A great introduction to an architect, a feminist, and a leader who showed the world the impossible. (Picture book/biography....

ZAHA HADID

From the Little People, BIG DREAMS series

An introduction for young readers focuses on the architect’s journey and how she became the “Queen of Curve.”

Readers are introduced to “little Zaha,” a “Muslim girl who lived with her family in Baghdad,” and learn that at 7 she was designing clothes. Sánchez Vegara leads readers through Zaha’s childhood and adulthood, covering her schooling, favorite subjects, and how she became the woman who experimented and dared to change architecture. Amar’s illustrations are simple, bright, and colorful, portraying Zaha in a space mostly occupied by men. Little details such as the letters “ZH” on construction helmets worn by men listening to Zaha’s project plan emphasize her role as a leader. When Sánchez Vegara points out that Zaha “changed the way that people thought about women—especially an Arab woman—in an industry run by men,” Amar dedicates a spread that draws attention to Zaha’s status with a wall of portraits of notable architects in which she is the only woman. Like other titles in the series, this one ends with more facts on Zaha and her family along with four black-and-white photos taken at different points in her life and suggested titles for further reading. Series companion Mary Shelley, also by Sánchez Vegara but illustrated by Yelena Bryksenkova, publishes simultaneously.

A great introduction to an architect, a feminist, and a leader who showed the world the impossible. (Picture book/biography. 5-8)

Pub Date: Oct. 1, 2019

ISBN: 978-1-78603-745-9

Page Count: 32

Publisher: Frances Lincoln

Review Posted Online: July 24, 2019

Kirkus Reviews Issue: Aug. 15, 2019

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Blandly laudatory.

I AM WALT DISNEY

From the Ordinary People Change the World series

The iconic animator introduces young readers to each “happy place” in his life.

The tally begins with his childhood home in Marceline, Missouri, and climaxes with Disneyland (carefully designed to be “the happiest place on Earth”), but the account really centers on finding his true happy place, not on a map but in drawing. In sketching out his early flubs and later rocket to the top, the fictive narrator gives Ub Iwerks and other Disney studio workers a nod (leaving his labor disputes with them unmentioned) and squeezes in quick references to his animated films, from Steamboat Willie to Winnie the Pooh (sans Fantasia and Song of the South). Eliopoulos incorporates stills from the films into his cartoon illustrations and, characteristically for this series, depicts Disney as a caricature, trademark mustache in place on outsized head even in childhood years and child sized even as an adult. Human figures default to white, with occasional people of color in crowd scenes and (ahistorically) in the animation studio. One unidentified animator builds up the role-modeling with an observation that Walt and Mickey were really the same (“Both fearless; both resourceful”). An assertion toward the end—“So when do you stop being a child? When you stop dreaming”—muddles the overall follow-your-bliss message. A timeline to the EPCOT Center’s 1982 opening offers photos of the man with select associates, rodent and otherwise. An additional series entry, I Am Marie Curie, publishes simultaneously, featuring a gowned, toddler-sized version of the groundbreaking physicist accepting her two Nobel prizes.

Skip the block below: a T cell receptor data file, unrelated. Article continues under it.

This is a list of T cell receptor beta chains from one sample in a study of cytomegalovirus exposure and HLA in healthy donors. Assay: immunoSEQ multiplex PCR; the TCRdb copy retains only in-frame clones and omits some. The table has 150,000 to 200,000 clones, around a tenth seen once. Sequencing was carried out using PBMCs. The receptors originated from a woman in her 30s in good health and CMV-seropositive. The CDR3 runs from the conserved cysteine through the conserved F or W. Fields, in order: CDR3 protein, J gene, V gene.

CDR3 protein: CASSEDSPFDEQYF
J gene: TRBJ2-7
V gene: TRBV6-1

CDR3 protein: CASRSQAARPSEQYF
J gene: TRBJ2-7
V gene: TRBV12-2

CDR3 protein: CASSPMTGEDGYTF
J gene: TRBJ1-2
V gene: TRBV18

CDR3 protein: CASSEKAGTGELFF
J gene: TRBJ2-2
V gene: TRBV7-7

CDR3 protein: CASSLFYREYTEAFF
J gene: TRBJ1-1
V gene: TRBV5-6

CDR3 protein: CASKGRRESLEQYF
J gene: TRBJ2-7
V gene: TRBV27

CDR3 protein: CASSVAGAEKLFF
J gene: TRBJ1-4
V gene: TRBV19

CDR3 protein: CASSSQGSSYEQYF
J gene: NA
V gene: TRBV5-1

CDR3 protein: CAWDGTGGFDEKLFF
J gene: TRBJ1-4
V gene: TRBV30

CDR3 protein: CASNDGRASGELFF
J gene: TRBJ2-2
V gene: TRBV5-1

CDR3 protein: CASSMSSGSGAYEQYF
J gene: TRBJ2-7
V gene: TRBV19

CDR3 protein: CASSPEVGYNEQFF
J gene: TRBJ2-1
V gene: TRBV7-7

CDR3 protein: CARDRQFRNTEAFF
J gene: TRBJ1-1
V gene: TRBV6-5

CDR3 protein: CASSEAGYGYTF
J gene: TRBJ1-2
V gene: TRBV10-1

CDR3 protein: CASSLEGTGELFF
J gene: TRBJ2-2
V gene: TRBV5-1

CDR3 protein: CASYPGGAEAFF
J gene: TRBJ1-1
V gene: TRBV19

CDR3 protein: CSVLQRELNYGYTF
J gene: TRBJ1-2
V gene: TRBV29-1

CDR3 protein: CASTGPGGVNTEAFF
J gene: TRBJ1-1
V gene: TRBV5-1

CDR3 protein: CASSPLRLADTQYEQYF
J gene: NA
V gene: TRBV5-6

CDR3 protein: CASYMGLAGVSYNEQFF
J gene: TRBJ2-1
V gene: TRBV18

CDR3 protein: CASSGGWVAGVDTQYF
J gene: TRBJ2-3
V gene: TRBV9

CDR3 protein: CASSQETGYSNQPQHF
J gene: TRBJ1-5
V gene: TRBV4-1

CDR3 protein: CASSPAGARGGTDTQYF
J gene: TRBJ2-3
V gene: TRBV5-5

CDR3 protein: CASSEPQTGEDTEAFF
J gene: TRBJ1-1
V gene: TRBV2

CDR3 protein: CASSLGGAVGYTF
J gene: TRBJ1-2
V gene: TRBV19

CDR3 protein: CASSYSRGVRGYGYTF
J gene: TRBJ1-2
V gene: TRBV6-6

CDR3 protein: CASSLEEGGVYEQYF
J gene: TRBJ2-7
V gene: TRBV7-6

Blandly laudatory. (bibliography) (Picture book/biography. 6-8)

Pub Date: Sept. 10, 2019

ISBN: 978-0-7352-2875-7

Page Count: 40

Publisher: Dial Books

Review Posted Online: Aug. 18, 2019

Kirkus Reviews Issue: Sept. 1, 2019

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A good introduction to observation, data, and trying again.

CECE LOVES SCIENCE

From the Cece and the Scientific Method series

Cece loves asking “why” and “what if.”

Her parents encourage her, as does her science teacher, Ms. Curie (a wink to adult readers). When Cece and her best friend, Isaac, pair up for a science project, they choose zoology, brainstorming questions they might research. They decide to investigate whether dogs eat vegetables, using Cece’s schnauzer, Einstein, and the next day they head to Cece’s lab (inside her treehouse). Wearing white lab coats, the two observe their subject and then offer him different kinds of vegetables, alone and with toppings. Cece is discouraged when Einstein won’t eat them. She complains to her parents, “Maybe I’m not a real scientist after all….Our project was boring.” Just then, Einstein sniffs Cece’s dessert, leading her to try a new way to get Einstein to eat vegetables. Cece learns that “real scientists have fun finding answers too.” Harrison’s clean, bright illustrations add expression and personality to the story. Science report inserts are reminiscent of The Magic Schoolbus books, with less detail. Biracial Cece is a brown, freckled girl with curly hair; her father is white, and her mother has brown skin and long, black hair; Isaac and Ms. Curie both have pale skin and dark hair. While the book doesn’t pack a particularly strong emotional or educational punch, this endearing protagonist earns a place on the children’s STEM shelf.

A good introduction to observation, data, and trying again. (glossary) (Picture book. 5-8)

Pub Date: June 19, 2018

ISBN: 978-0-06-249960-8

Page Count: 40

Publisher: Greenwillow Books

Review Posted Online: March 27, 2018

Kirkus Reviews Issue: April 15, 2018

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